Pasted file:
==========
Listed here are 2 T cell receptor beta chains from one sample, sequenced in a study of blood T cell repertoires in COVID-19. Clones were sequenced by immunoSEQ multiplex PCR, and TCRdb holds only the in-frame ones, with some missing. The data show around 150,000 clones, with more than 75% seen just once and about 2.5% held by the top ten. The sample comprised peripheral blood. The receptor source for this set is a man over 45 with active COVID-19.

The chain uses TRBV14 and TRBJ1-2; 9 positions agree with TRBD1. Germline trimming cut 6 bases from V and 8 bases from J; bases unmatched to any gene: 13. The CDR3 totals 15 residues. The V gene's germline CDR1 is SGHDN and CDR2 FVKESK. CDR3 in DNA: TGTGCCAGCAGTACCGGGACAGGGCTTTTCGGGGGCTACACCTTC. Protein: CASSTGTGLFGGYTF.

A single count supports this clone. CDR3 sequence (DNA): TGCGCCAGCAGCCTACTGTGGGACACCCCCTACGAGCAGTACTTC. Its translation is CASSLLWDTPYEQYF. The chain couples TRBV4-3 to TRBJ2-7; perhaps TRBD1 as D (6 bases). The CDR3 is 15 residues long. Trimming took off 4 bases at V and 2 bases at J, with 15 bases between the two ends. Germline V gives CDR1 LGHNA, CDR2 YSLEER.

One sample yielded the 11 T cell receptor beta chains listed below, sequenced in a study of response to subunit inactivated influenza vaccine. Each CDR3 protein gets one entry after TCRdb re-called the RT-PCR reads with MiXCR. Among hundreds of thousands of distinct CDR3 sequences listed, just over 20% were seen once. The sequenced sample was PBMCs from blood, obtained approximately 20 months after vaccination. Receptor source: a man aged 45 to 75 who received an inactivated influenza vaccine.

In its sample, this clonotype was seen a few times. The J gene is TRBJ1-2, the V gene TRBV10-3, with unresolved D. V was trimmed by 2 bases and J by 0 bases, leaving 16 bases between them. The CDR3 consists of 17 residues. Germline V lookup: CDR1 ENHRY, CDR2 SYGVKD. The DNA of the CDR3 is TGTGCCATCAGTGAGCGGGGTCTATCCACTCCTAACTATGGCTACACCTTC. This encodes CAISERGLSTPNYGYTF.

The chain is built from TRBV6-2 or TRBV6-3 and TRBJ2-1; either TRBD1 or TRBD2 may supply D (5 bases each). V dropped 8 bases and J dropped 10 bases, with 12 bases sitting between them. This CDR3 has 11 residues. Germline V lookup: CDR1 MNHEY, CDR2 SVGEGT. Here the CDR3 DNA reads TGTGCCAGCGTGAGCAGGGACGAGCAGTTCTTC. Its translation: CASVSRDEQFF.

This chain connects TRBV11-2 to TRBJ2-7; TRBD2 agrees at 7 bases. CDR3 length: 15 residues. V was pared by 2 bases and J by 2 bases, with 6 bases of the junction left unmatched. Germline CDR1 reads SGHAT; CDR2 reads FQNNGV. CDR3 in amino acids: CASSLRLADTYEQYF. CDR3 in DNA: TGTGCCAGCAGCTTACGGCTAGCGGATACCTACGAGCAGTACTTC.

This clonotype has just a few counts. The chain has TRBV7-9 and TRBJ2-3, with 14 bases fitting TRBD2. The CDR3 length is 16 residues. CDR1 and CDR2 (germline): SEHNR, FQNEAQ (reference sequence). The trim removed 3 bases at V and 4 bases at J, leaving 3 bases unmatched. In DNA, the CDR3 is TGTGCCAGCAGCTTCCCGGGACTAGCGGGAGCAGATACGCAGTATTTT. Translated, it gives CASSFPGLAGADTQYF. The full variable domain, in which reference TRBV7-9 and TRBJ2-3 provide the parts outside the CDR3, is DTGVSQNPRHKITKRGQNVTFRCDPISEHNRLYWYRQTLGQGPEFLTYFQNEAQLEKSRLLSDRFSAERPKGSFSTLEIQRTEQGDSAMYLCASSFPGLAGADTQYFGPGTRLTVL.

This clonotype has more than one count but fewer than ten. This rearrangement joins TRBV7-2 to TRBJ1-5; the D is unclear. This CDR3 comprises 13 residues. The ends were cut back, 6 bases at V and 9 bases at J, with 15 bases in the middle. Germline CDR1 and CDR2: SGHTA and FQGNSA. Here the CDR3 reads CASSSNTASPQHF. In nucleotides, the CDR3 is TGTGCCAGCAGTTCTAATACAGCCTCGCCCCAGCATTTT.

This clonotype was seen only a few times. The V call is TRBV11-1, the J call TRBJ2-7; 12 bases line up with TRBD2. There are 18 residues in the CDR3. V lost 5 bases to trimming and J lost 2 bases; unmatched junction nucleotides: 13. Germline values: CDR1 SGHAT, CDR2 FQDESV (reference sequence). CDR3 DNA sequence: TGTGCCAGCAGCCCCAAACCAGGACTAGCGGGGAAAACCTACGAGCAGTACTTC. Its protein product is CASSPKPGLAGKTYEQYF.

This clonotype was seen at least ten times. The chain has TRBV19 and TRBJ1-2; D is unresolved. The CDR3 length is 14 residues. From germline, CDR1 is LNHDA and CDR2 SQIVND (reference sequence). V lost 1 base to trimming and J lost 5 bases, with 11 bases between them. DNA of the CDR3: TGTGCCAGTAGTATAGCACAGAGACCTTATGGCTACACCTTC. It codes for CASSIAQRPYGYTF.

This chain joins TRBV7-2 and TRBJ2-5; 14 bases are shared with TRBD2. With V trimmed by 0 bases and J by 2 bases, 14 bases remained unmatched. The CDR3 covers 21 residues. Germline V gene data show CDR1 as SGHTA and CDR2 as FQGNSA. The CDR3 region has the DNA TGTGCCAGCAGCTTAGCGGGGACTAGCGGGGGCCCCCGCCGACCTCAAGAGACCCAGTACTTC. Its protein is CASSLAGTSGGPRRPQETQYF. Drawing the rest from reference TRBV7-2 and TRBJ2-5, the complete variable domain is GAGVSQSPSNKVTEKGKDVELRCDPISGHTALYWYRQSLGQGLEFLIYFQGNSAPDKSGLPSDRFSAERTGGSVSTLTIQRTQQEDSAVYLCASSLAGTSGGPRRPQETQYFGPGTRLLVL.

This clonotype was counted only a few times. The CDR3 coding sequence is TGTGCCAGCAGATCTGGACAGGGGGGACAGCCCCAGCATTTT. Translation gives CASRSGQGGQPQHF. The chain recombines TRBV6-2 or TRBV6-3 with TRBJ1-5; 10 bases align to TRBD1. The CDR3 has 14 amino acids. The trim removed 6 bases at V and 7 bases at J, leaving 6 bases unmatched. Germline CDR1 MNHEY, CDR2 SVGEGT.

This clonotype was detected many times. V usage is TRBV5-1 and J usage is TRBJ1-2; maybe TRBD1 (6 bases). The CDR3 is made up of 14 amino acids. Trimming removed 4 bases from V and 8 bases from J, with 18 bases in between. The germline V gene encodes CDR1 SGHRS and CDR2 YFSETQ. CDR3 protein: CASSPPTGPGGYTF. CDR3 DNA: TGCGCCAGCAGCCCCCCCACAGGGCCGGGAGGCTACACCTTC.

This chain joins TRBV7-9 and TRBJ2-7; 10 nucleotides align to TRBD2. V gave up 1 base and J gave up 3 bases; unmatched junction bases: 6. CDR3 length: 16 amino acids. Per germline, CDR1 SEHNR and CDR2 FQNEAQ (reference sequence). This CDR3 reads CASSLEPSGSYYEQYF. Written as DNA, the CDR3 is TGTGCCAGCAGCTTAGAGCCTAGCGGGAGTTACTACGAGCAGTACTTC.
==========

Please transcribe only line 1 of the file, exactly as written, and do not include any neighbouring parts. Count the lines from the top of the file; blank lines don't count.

Listed here are 2 T cell receptor beta chains from one sample, sequenced in a study of blood T cell repertoires in COVID-19. Clones were sequenced by immunoSEQ multiplex PCR, and TCRdb holds only the in-frame ones, with some missing. The data show around 150,000 clones, with more than 75% seen just once and about 2.5% held by the top ten. The sample comprised peripheral blood. The receptor source for this set is a man over 45 with active COVID-19.